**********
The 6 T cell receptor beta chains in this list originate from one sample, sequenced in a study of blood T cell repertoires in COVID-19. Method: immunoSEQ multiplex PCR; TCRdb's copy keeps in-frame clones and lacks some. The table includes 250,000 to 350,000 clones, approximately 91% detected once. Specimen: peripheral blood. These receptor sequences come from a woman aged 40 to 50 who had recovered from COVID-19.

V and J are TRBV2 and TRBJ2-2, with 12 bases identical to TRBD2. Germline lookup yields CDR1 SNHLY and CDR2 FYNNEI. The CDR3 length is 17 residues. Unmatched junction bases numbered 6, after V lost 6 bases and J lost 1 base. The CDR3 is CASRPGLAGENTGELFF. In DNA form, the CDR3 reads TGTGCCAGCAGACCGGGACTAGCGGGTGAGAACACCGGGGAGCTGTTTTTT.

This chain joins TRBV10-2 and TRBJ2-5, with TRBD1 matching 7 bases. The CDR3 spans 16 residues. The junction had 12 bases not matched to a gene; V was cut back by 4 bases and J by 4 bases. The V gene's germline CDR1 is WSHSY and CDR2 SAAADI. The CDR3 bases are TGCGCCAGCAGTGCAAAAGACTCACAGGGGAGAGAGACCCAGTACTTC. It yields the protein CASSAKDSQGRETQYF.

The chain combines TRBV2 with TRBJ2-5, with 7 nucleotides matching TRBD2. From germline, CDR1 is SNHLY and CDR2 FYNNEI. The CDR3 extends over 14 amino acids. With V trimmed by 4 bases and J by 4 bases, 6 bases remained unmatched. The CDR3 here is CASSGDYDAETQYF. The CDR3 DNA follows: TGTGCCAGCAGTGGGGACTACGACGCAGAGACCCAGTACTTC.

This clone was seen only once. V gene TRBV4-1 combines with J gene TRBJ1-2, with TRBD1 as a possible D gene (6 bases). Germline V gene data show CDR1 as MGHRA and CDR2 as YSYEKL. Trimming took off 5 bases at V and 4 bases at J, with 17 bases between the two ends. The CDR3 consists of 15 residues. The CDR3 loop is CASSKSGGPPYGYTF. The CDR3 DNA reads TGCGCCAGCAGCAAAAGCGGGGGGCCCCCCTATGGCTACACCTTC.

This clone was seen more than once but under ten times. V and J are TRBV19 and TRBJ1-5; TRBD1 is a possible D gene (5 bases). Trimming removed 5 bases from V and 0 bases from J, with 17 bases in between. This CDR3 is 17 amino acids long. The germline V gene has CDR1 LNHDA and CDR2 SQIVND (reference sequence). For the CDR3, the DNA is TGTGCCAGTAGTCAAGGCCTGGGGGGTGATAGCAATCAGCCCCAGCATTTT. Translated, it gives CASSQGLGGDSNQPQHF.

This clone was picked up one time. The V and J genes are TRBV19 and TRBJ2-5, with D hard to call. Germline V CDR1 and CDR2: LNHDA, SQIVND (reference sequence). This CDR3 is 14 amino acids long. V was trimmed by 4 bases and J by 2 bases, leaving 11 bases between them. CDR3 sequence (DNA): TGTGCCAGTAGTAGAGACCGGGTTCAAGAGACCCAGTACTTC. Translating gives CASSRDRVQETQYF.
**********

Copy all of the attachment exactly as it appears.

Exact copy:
The 6 T cell receptor beta chains in this list originate from one sample, sequenced in a study of blood T cell repertoires in COVID-19. Method: immunoSEQ multiplex PCR; TCRdb's copy keeps in-frame clones and lacks some. The table includes 250,000 to 350,000 clones, approximately 91% detected once. Specimen: peripheral blood. These receptor sequences come from a woman aged 40 to 50 who had recovered from COVID-19.

V and J are TRBV2 and TRBJ2-2, with 12 bases identical to TRBD2. Germline lookup yields CDR1 SNHLY and CDR2 FYNNEI. The CDR3 length is 17 residues. Unmatched junction bases numbered 6, after V lost 6 bases and J lost 1 base. The CDR3 is CASRPGLAGENTGELFF. In DNA form, the CDR3 reads TGTGCCAGCAGACCGGGACTAGCGGGTGAGAACACCGGGGAGCTGTTTTTT.

This chain joins TRBV10-2 and TRBJ2-5, with TRBD1 matching 7 bases. The CDR3 spans 16 residues. The junction had 12 bases not matched to a gene; V was cut back by 4 bases and J by 4 bases. The V gene's germline CDR1 is WSHSY and CDR2 SAAADI. The CDR3 bases are TGCGCCAGCAGTGCAAAAGACTCACAGGGGAGAGAGACCCAGTACTTC. It yields the protein CASSAKDSQGRETQYF.

The chain combines TRBV2 with TRBJ2-5, with 7 nucleotides matching TRBD2. From germline, CDR1 is SNHLY and CDR2 FYNNEI. The CDR3 extends over 14 amino acids. With V trimmed by 4 bases and J by 4 bases, 6 bases remained unmatched. The CDR3 here is CASSGDYDAETQYF. The CDR3 DNA follows: TGTGCCAGCAGTGGGGACTACGACGCAGAGACCCAGTACTTC.

This clone was seen only once. V gene TRBV4-1 combines with J gene TRBJ1-2, with TRBD1 as a possible D gene (6 bases). Germline V gene data show CDR1 as MGHRA and CDR2 as YSYEKL. Trimming took off 5 bases at V and 4 bases at J, with 17 bases between the two ends. The CDR3 consists of 15 residues. The CDR3 loop is CASSKSGGPPYGYTF. The CDR3 DNA reads TGCGCCAGCAGCAAAAGCGGGGGGCCCCCCTATGGCTACACCTTC.

This clone was seen more than once but under ten times. V and J are TRBV19 and TRBJ1-5; TRBD1 is a possible D gene (5 bases). Trimming removed 5 bases from V and 0 bases from J, with 17 bases in between. This CDR3 is 17 amino acids long. The germline V gene has CDR1 LNHDA and CDR2 SQIVND (reference sequence). For the CDR3, the DNA is TGTGCCAGTAGTCAAGGCCTGGGGGGTGATAGCAATCAGCCCCAGCATTTT. Translated, it gives CASSQGLGGDSNQPQHF.

This clone was picked up one time. The V and J genes are TRBV19 and TRBJ2-5, with D hard to call. Germline V CDR1 and CDR2: LNHDA, SQIVND (reference sequence). This CDR3 is 14 amino acids long. V was trimmed by 4 bases and J by 2 bases, leaving 11 bases between them. CDR3 sequence (DNA): TGTGCCAGTAGTAGAGACCGGGTTCAAGAGACCCAGTACTTC. Translating gives CASSRDRVQETQYF.